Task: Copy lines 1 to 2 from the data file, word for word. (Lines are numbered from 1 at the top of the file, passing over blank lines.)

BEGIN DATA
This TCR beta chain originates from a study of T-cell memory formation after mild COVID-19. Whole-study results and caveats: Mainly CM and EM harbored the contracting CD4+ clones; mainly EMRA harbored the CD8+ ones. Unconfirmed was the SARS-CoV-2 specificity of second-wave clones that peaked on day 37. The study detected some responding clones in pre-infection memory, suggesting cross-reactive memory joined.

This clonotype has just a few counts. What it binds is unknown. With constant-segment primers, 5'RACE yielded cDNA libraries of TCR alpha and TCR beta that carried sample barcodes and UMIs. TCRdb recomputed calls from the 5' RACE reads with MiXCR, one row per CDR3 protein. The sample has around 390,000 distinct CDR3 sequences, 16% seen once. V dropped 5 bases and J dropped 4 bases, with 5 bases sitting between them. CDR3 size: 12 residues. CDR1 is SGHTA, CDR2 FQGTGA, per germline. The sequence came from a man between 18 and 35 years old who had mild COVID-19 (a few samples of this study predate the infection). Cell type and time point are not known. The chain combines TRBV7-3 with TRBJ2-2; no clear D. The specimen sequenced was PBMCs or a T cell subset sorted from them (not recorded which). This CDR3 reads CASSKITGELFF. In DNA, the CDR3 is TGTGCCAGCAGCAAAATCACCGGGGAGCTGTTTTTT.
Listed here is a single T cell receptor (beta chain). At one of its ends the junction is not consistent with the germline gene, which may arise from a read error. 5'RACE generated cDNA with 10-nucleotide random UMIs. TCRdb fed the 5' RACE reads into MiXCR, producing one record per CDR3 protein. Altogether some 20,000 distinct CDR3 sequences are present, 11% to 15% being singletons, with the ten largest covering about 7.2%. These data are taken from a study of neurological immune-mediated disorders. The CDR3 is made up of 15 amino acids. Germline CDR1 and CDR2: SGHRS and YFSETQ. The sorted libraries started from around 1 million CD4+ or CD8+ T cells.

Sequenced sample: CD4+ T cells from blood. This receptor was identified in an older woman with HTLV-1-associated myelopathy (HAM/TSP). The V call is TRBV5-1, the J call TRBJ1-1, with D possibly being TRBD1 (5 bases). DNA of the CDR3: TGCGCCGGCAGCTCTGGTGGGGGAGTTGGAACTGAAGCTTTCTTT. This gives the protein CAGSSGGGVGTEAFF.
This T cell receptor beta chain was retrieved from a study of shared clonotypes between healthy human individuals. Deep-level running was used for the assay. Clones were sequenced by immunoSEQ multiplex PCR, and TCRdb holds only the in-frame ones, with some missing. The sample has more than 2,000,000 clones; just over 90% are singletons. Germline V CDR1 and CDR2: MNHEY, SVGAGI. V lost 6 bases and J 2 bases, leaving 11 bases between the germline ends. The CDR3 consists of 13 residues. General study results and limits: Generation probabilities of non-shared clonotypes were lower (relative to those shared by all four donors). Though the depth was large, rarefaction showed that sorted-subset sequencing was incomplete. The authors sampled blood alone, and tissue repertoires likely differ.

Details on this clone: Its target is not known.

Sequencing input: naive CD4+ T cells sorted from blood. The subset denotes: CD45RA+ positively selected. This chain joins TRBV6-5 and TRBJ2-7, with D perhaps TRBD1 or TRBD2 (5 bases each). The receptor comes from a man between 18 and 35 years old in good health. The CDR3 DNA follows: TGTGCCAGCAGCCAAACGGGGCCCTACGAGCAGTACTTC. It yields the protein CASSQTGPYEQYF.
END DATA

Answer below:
This TCR beta chain originates from a study of T-cell memory formation after mild COVID-19. Whole-study results and caveats: Mainly CM and EM harbored the contracting CD4+ clones; mainly EMRA harbored the CD8+ ones. Unconfirmed was the SARS-CoV-2 specificity of second-wave clones that peaked on day 37. The study detected some responding clones in pre-infection memory, suggesting cross-reactive memory joined.

This clonotype has just a few counts. What it binds is unknown. With constant-segment primers, 5'RACE yielded cDNA libraries of TCR alpha and TCR beta that carried sample barcodes and UMIs. TCRdb recomputed calls from the 5' RACE reads with MiXCR, one row per CDR3 protein. The sample has around 390,000 distinct CDR3 sequences, 16% seen once. V dropped 5 bases and J dropped 4 bases, with 5 bases sitting between them. CDR3 size: 12 residues. CDR1 is SGHTA, CDR2 FQGTGA, per germline. The sequence came from a man between 18 and 35 years old who had mild COVID-19 (a few samples of this study predate the infection). Cell type and time point are not known. The chain combines TRBV7-3 with TRBJ2-2; no clear D. The specimen sequenced was PBMCs or a T cell subset sorted from them (not recorded which). This CDR3 reads CASSKITGELFF. In DNA, the CDR3 is TGTGCCAGCAGCAAAATCACCGGGGAGCTGTTTTTT.